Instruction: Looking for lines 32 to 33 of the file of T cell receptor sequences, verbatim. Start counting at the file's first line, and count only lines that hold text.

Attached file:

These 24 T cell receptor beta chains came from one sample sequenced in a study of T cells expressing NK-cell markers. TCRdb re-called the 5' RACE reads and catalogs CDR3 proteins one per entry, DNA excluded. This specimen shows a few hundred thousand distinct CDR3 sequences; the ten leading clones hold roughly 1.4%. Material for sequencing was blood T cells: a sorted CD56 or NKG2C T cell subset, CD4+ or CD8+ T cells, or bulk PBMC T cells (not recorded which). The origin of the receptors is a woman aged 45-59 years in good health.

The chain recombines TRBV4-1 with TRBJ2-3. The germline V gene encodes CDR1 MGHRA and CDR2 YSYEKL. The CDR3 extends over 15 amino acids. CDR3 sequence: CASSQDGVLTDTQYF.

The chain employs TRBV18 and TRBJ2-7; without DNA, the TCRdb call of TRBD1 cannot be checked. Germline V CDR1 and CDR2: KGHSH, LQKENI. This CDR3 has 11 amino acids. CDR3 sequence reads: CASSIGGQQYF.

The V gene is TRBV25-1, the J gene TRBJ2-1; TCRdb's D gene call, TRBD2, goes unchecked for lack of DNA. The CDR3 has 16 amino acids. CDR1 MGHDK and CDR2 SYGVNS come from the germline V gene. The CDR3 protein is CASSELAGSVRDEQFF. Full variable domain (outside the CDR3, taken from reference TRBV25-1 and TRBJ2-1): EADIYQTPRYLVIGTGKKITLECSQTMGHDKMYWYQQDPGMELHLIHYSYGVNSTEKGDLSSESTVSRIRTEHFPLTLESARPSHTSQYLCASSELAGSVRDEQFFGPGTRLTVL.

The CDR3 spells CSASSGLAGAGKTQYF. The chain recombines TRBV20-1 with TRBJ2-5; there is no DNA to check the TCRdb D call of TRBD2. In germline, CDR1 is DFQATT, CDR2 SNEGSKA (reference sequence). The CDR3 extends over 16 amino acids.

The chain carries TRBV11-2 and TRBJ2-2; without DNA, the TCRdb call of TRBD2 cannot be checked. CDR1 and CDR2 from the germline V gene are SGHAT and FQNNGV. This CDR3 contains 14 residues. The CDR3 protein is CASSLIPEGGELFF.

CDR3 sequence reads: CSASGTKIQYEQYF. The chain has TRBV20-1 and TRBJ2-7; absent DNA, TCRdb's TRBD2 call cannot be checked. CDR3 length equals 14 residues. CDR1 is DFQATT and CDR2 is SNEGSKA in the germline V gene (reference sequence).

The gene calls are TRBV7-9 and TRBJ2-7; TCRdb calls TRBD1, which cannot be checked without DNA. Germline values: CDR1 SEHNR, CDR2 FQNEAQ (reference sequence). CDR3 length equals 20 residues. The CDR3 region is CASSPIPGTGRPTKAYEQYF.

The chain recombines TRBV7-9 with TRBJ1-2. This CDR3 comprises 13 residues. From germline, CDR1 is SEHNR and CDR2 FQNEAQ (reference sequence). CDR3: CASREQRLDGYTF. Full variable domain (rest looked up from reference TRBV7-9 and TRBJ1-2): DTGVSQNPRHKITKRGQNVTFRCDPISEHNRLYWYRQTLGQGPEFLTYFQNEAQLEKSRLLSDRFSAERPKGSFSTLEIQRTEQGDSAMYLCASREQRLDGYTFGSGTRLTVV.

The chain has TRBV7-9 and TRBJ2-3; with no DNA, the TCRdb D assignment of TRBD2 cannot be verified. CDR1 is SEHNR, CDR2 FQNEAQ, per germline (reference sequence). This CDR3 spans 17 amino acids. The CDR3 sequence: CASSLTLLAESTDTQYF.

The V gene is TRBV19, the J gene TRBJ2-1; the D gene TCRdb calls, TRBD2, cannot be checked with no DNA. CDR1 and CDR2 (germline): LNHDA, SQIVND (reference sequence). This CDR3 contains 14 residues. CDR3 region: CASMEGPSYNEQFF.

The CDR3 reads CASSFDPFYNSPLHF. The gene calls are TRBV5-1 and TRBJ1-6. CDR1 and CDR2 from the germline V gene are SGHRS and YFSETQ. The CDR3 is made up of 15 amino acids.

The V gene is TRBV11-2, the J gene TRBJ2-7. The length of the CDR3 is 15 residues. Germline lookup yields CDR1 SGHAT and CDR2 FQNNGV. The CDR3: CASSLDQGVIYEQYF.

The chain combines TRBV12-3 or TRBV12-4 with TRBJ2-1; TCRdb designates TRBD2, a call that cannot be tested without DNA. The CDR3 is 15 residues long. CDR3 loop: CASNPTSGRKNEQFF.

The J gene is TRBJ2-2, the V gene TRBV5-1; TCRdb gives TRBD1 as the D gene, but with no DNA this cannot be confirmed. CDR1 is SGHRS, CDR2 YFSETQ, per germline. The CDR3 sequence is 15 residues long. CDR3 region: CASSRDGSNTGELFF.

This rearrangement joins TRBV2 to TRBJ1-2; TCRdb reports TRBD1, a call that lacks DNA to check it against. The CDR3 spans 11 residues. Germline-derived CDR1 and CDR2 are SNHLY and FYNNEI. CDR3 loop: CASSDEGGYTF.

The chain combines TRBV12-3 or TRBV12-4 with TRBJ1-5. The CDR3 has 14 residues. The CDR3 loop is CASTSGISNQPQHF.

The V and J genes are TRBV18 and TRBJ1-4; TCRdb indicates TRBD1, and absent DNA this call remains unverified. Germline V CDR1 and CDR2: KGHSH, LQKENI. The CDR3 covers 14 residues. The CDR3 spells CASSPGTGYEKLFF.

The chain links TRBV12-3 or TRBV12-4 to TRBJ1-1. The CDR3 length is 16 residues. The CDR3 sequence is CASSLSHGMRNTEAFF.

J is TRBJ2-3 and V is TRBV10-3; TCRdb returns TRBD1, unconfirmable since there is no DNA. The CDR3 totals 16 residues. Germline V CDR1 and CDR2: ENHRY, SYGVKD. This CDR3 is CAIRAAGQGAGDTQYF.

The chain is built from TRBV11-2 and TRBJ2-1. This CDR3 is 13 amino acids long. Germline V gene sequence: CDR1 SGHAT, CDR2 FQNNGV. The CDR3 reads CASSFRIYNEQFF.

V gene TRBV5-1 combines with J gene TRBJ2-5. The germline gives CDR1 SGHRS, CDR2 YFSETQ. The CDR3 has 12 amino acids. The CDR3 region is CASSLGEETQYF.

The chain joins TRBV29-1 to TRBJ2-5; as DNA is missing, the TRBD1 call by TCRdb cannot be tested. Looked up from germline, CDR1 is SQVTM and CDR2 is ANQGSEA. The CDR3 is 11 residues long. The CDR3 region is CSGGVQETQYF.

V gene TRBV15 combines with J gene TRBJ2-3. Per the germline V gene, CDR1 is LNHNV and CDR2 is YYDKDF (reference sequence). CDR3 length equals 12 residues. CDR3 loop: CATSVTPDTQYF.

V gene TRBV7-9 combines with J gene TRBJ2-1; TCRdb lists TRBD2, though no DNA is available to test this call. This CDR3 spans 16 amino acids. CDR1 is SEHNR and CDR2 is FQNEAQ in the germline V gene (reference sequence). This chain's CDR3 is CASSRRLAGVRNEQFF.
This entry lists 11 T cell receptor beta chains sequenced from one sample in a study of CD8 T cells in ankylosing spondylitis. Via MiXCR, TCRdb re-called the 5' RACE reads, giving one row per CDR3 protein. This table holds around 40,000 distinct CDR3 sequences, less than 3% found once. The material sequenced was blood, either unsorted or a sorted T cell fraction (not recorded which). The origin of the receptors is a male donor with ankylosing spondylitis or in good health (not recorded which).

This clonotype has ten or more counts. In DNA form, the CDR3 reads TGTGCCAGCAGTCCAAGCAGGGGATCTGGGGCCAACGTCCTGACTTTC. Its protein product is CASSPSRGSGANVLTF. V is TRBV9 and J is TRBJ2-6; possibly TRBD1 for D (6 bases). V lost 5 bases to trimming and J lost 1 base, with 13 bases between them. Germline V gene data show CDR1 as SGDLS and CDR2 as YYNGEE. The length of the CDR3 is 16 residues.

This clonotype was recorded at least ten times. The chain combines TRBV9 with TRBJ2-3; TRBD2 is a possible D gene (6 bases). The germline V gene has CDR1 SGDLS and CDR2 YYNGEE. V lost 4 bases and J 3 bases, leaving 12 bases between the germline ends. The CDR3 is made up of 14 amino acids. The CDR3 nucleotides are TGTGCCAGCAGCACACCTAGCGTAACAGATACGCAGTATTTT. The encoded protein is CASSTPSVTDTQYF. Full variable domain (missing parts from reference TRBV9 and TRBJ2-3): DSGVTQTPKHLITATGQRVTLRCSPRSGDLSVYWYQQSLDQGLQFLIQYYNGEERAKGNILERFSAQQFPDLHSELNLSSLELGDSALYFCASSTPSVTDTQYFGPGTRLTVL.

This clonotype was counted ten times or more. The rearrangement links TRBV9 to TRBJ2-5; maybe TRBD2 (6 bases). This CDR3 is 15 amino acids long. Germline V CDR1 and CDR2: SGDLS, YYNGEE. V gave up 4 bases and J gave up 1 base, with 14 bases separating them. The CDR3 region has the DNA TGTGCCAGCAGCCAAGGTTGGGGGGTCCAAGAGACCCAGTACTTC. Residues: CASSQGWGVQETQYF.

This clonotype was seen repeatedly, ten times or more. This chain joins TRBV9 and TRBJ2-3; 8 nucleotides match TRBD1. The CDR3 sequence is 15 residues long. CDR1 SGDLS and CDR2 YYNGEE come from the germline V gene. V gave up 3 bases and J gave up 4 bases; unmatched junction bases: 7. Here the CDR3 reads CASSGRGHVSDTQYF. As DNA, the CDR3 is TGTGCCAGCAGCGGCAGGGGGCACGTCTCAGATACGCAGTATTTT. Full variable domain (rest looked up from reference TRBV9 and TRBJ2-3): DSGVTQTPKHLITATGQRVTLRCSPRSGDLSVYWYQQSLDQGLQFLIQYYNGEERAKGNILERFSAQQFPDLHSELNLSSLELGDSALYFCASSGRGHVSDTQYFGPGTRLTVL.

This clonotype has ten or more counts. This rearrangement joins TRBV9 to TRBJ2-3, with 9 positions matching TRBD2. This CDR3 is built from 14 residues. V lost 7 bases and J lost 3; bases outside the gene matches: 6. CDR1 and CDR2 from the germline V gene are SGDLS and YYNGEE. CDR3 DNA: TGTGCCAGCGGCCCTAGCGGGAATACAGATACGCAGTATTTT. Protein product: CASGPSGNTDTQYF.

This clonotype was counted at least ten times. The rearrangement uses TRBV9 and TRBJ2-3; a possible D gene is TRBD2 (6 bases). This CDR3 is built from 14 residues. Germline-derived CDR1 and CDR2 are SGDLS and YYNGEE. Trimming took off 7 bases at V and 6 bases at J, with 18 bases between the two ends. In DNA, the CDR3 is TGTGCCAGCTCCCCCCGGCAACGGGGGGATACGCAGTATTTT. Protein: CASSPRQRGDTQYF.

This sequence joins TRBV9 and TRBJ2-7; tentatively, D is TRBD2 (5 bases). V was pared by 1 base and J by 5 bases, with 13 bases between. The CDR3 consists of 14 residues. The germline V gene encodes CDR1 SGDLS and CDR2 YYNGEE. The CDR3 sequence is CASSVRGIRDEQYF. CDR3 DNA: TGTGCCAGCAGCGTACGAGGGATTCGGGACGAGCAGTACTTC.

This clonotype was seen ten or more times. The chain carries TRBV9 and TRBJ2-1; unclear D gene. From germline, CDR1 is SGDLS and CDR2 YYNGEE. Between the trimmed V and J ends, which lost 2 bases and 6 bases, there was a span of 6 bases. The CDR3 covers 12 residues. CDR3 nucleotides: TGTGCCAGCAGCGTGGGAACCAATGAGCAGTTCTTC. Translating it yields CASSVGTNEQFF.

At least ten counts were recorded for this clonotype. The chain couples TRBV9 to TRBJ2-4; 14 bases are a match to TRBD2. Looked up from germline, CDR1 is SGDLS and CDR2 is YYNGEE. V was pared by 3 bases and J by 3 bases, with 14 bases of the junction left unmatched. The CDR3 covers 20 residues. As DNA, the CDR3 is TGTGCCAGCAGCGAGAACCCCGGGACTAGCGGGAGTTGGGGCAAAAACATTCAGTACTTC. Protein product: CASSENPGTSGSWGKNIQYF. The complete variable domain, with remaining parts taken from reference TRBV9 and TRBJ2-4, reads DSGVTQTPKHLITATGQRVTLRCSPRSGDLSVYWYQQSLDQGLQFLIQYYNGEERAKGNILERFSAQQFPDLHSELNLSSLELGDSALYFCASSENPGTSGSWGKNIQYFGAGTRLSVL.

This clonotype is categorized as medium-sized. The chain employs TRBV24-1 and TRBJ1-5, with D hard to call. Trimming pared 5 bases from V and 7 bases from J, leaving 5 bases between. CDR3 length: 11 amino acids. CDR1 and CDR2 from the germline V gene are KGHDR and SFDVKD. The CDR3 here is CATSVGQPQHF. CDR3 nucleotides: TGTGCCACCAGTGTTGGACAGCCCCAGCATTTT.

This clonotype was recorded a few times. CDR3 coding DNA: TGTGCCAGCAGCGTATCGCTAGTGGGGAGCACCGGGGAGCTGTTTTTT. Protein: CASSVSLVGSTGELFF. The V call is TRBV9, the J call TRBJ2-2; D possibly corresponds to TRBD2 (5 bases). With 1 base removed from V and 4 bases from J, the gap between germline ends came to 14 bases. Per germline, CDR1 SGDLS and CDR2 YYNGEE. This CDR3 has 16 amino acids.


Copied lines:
This clonotype was counted at least ten times. The rearrangement uses TRBV9 and TRBJ2-3; a possible D gene is TRBD2 (6 bases). This CDR3 is built from 14 residues. Germline-derived CDR1 and CDR2 are SGDLS and YYNGEE. Trimming took off 7 bases at V and 6 bases at J, with 18 bases between the two ends. In DNA, the CDR3 is TGTGCCAGCTCCCCCCGGCAACGGGGGGATACGCAGTATTTT. Protein: CASSPRQRGDTQYF.

This sequence joins TRBV9 and TRBJ2-7; tentatively, D is TRBD2 (5 bases). V was pared by 1 base and J by 5 bases, with 13 bases between. The CDR3 consists of 14 residues. The germline V gene encodes CDR1 SGDLS and CDR2 YYNGEE. The CDR3 sequence is CASSVRGIRDEQYF. CDR3 DNA: TGTGCCAGCAGCGTACGAGGGATTCGGGACGAGCAGTACTTC.